I was just eight or nine years old when I began painting, and my passion for the subject only grew with age. But in those days, art was not something that commanded a great deal of respect.
Since my father had been the classics master at my school, Gresham’s, and my brother a classics scholar, my studies were preordained – and my artistic endeavours frowned upon. My attempt to add an edge to the design of the flyers for our house play, Sheridan’s The Critic, by doing them as scrolls rather than folded A4 paper, was met with disdain by my housemaster. ‘Programmes, Dyson,’ he intoned, ‘should be flat!’
The ex-RAF, handlebar-moustachioed careers officer tried to tell me that my love of the great outdoors meant that I would be well suited to a career as an estate agent. Failing that, he thought I might try medical school: the one thing he was clear that I should not do, was become an artist.
Advice is given to be ignored. I hadn’t the faintest notion of what my future would hold, but I knew that my passion was art and refused to be dissuaded. And so it was that in 1966 I found my way to the Byam Shaw School of Art in Kensington, under the watchful eye of principal Maurice de Sausmarez.
I was immediately taken with Maurice. Not only was he a tremendously talented painter, but to the young and impressionable he had all the right friends – Peter Sedgley and Bridget Riley, two of the most famous op artists of the time. But as I came to know him better, I learned that Maurice’s real genius was an uncanny ability to know what a person was good at, even if they themselves hadn’t an inkling.
It was Maurice who sat me down at the end of my year at Byam Shaw and forced me to think about the future. At that time, I wanted to be a painter. It had never occurred to me that there were other options open to me – and suddenly, there was Maurice telling me with enthusiasm that I should be a designer. I hadn’t the foggiest idea what a designer was. I was from a small village in Norfolk. But Maurice seemed to think I would have an aptitude. He reeled off fields of design – and among them was furniture. I had sat in a lot of chairs, and I’d broken and fixed them. So I figured, as you do at that age, that I could probably design them, too. And so off I went to the Royal College of Art – at the time exclusively a graduate school, but Maurice had discovered that it was running an experiment in anti-elitism and accepting three students in each intake without first degrees.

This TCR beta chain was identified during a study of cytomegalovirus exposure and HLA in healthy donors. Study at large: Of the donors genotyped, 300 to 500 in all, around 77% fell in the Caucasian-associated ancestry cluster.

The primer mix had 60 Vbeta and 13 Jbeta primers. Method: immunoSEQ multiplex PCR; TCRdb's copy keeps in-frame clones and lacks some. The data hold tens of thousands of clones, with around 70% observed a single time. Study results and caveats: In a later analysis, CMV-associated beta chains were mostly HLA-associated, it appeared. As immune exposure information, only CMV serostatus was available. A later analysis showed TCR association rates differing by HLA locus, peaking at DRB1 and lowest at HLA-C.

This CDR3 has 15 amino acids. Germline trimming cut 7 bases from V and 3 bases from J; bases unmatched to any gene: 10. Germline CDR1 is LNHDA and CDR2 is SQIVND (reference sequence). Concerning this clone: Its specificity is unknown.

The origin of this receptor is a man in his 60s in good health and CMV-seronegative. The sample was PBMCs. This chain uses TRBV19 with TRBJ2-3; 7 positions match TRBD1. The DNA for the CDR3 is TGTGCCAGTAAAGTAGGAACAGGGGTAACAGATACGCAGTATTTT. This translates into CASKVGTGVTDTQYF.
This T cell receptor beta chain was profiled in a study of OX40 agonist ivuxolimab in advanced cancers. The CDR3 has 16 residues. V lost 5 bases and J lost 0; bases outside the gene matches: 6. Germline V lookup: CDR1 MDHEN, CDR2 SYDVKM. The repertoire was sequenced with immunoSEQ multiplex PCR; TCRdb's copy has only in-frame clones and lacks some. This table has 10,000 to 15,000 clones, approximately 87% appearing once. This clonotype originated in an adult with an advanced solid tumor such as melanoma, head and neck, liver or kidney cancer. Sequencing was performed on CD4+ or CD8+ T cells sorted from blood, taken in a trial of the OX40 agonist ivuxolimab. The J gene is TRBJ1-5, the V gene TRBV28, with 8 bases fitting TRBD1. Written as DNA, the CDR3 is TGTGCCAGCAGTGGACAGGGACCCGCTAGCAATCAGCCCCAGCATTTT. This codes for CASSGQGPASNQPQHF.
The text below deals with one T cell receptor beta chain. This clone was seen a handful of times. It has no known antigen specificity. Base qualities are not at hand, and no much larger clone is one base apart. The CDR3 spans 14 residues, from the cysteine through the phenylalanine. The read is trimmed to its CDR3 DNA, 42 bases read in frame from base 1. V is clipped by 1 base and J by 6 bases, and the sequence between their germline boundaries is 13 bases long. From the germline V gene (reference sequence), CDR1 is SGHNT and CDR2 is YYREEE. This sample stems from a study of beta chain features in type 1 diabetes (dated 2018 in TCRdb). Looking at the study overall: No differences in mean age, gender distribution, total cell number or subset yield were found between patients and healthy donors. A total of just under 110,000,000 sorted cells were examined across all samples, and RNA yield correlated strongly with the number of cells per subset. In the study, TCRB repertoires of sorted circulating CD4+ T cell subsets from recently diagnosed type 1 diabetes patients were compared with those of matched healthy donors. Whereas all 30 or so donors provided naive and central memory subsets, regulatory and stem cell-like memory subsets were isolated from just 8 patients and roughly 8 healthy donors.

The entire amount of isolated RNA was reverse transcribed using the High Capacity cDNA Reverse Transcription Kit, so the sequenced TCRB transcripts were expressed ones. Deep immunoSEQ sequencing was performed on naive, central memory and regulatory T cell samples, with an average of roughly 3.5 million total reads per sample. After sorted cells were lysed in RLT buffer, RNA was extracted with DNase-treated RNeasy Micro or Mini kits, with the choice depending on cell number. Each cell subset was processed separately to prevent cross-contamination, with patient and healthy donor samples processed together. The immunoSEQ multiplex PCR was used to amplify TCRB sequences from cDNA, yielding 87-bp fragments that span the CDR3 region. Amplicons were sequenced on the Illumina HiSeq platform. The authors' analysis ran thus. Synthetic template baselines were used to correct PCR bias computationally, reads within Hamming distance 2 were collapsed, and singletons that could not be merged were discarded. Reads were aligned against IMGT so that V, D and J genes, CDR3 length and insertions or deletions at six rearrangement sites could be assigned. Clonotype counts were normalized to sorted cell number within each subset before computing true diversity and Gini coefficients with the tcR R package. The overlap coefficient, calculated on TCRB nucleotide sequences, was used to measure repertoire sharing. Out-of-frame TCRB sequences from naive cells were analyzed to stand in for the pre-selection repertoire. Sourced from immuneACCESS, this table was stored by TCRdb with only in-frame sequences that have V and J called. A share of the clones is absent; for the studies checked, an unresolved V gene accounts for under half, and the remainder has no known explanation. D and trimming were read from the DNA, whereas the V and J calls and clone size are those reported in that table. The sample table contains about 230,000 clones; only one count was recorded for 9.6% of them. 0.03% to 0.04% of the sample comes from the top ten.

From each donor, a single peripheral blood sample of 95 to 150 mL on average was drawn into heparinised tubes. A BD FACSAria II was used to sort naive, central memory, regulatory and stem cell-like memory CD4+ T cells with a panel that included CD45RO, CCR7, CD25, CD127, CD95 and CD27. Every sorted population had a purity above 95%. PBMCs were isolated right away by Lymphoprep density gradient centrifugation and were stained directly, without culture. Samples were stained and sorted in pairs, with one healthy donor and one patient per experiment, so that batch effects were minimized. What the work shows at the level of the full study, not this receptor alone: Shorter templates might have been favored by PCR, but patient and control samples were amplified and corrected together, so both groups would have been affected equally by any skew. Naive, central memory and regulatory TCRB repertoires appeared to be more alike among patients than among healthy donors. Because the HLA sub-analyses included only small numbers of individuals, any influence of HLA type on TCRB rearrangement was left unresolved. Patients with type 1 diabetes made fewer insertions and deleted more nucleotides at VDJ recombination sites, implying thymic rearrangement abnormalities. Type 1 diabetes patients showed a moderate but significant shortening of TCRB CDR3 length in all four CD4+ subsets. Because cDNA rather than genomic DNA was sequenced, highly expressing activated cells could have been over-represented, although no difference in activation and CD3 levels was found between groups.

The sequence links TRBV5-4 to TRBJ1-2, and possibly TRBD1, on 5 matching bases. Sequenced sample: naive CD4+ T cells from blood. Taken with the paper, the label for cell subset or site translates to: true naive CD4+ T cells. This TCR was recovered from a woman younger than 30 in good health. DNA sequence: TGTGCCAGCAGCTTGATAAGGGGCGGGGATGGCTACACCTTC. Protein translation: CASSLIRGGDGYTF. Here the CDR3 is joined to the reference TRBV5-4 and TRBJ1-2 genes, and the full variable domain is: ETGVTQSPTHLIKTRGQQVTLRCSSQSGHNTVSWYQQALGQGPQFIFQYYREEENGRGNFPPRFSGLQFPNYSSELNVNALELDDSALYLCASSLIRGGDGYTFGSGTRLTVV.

Maurice had a good deal more insight into my passions than I did. For the past 50 years I have practised as a designer and engineer on his instinct that I would have some talent!
Teachers have a great impact on the lives of young people. They shape the world view of students and help them to aspire to worthwhile ambitions. An inspiring teacher can set a student on the path to accomplishment, and endow them with the confidence to follow that path, be creative and take risks.
Under Maurice’s guidance, I learned that I could love art without being restricted to the stringent perceptions of my schoolteachers. He gave me the courage to look into new, undiscovered disciplines and, in time, reunite the artist in me with the scientist. Thanks to Maurice, when I invented the DC01 vacuum cleaner, I had the conviction to concentrate on function first and understand that the engineering could be beautiful in itself.
I owe much of my career to Maurice’s unwavering belief that talent and enthusiasm will shine through – if you just open the right doors. I endeavour to take the same approach with the bright young minds at Dyson – where the average age is 26 – allowing them to make mistakes and learn from them, trusting that they will succeed. I know Maurice would approve.